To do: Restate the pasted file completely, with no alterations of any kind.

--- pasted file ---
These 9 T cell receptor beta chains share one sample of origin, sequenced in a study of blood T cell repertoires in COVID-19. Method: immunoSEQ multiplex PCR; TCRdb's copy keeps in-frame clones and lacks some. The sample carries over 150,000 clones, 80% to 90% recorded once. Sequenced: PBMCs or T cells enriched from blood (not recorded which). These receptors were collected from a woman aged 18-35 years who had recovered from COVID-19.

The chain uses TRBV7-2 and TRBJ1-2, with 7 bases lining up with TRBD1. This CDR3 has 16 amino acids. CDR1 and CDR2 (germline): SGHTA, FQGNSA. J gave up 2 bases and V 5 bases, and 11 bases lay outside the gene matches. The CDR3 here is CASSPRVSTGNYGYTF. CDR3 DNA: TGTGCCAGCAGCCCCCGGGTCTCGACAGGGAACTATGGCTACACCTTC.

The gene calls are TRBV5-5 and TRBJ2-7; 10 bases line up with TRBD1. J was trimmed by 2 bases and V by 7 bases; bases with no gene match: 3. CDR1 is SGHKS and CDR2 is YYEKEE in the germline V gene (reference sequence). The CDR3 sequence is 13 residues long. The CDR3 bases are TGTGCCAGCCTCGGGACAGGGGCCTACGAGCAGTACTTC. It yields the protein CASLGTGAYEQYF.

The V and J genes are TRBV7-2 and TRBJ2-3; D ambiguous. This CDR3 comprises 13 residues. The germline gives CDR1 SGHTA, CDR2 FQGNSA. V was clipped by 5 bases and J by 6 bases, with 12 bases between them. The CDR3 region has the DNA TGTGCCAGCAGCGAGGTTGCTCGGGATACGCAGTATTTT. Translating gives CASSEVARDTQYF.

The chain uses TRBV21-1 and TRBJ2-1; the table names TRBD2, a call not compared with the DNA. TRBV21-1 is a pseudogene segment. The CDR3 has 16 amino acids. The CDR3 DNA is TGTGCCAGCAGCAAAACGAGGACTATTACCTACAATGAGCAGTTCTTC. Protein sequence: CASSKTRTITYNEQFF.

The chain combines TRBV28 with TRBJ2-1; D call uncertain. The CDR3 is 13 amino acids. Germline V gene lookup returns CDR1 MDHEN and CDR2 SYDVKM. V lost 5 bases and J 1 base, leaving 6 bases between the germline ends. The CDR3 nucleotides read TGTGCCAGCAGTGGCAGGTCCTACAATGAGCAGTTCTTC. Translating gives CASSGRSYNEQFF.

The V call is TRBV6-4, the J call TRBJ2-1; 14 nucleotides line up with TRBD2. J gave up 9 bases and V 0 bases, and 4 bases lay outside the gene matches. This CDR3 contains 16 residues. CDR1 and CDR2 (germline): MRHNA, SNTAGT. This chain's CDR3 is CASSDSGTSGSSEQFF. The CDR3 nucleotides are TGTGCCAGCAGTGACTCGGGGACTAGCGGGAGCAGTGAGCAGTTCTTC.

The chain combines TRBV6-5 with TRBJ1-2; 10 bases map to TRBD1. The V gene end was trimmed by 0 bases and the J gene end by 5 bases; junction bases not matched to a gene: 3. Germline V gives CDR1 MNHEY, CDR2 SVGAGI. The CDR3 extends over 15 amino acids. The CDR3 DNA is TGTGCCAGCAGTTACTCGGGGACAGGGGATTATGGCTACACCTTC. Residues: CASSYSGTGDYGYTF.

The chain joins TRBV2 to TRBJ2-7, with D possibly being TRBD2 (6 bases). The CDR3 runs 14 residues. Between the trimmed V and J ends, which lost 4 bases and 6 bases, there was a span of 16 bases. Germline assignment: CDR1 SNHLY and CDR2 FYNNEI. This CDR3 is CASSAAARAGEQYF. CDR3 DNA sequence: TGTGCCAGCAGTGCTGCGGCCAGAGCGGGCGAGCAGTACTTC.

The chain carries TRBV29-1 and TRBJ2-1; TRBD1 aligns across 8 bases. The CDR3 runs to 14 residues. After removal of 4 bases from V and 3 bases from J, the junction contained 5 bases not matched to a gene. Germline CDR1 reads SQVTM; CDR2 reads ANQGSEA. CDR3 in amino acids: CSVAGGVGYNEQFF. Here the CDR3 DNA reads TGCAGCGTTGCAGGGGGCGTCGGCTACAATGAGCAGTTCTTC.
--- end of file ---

These 9 T cell receptor beta chains share one sample of origin, sequenced in a study of blood T cell repertoires in COVID-19. Method: immunoSEQ multiplex PCR; TCRdb's copy keeps in-frame clones and lacks some. The sample carries over 150,000 clones, 80% to 90% recorded once. Sequenced: PBMCs or T cells enriched from blood (not recorded which). These receptors were collected from a woman aged 18-35 years who had recovered from COVID-19.

The chain uses TRBV7-2 and TRBJ1-2, with 7 bases lining up with TRBD1. This CDR3 has 16 amino acids. CDR1 and CDR2 (germline): SGHTA, FQGNSA. J gave up 2 bases and V 5 bases, and 11 bases lay outside the gene matches. The CDR3 here is CASSPRVSTGNYGYTF. CDR3 DNA: TGTGCCAGCAGCCCCCGGGTCTCGACAGGGAACTATGGCTACACCTTC.

The gene calls are TRBV5-5 and TRBJ2-7; 10 bases line up with TRBD1. J was trimmed by 2 bases and V by 7 bases; bases with no gene match: 3. CDR1 is SGHKS and CDR2 is YYEKEE in the germline V gene (reference sequence). The CDR3 sequence is 13 residues long. The CDR3 bases are TGTGCCAGCCTCGGGACAGGGGCCTACGAGCAGTACTTC. It yields the protein CASLGTGAYEQYF.

The V and J genes are TRBV7-2 and TRBJ2-3; D ambiguous. This CDR3 comprises 13 residues. The germline gives CDR1 SGHTA, CDR2 FQGNSA. V was clipped by 5 bases and J by 6 bases, with 12 bases between them. The CDR3 region has the DNA TGTGCCAGCAGCGAGGTTGCTCGGGATACGCAGTATTTT. Translating gives CASSEVARDTQYF.

The chain uses TRBV21-1 and TRBJ2-1; the table names TRBD2, a call not compared with the DNA. TRBV21-1 is a pseudogene segment. The CDR3 has 16 amino acids. The CDR3 DNA is TGTGCCAGCAGCAAAACGAGGACTATTACCTACAATGAGCAGTTCTTC. Protein sequence: CASSKTRTITYNEQFF.

The chain combines TRBV28 with TRBJ2-1; D call uncertain. The CDR3 is 13 amino acids. Germline V gene lookup returns CDR1 MDHEN and CDR2 SYDVKM. V lost 5 bases and J 1 base, leaving 6 bases between the germline ends. The CDR3 nucleotides read TGTGCCAGCAGTGGCAGGTCCTACAATGAGCAGTTCTTC. Translating gives CASSGRSYNEQFF.

The V call is TRBV6-4, the J call TRBJ2-1; 14 nucleotides line up with TRBD2. J gave up 9 bases and V 0 bases, and 4 bases lay outside the gene matches. This CDR3 contains 16 residues. CDR1 and CDR2 (germline): MRHNA, SNTAGT. This chain's CDR3 is CASSDSGTSGSSEQFF. The CDR3 nucleotides are TGTGCCAGCAGTGACTCGGGGACTAGCGGGAGCAGTGAGCAGTTCTTC.

The chain combines TRBV6-5 with TRBJ1-2; 10 bases map to TRBD1. The V gene end was trimmed by 0 bases and the J gene end by 5 bases; junction bases not matched to a gene: 3. Germline V gives CDR1 MNHEY, CDR2 SVGAGI. The CDR3 extends over 15 amino acids. The CDR3 DNA is TGTGCCAGCAGTTACTCGGGGACAGGGGATTATGGCTACACCTTC. Residues: CASSYSGTGDYGYTF.

The chain joins TRBV2 to TRBJ2-7, with D possibly being TRBD2 (6 bases). The CDR3 runs 14 residues. Between the trimmed V and J ends, which lost 4 bases and 6 bases, there was a span of 16 bases. Germline assignment: CDR1 SNHLY and CDR2 FYNNEI. This CDR3 is CASSAAARAGEQYF. CDR3 DNA sequence: TGTGCCAGCAGTGCTGCGGCCAGAGCGGGCGAGCAGTACTTC.

The chain carries TRBV29-1 and TRBJ2-1; TRBD1 aligns across 8 bases. The CDR3 runs to 14 residues. After removal of 4 bases from V and 3 bases from J, the junction contained 5 bases not matched to a gene. Germline CDR1 reads SQVTM; CDR2 reads ANQGSEA. CDR3 in amino acids: CSVAGGVGYNEQFF. Here the CDR3 DNA reads TGCAGCGTTGCAGGGGGCGTCGGCTACAATGAGCAGTTCTTC.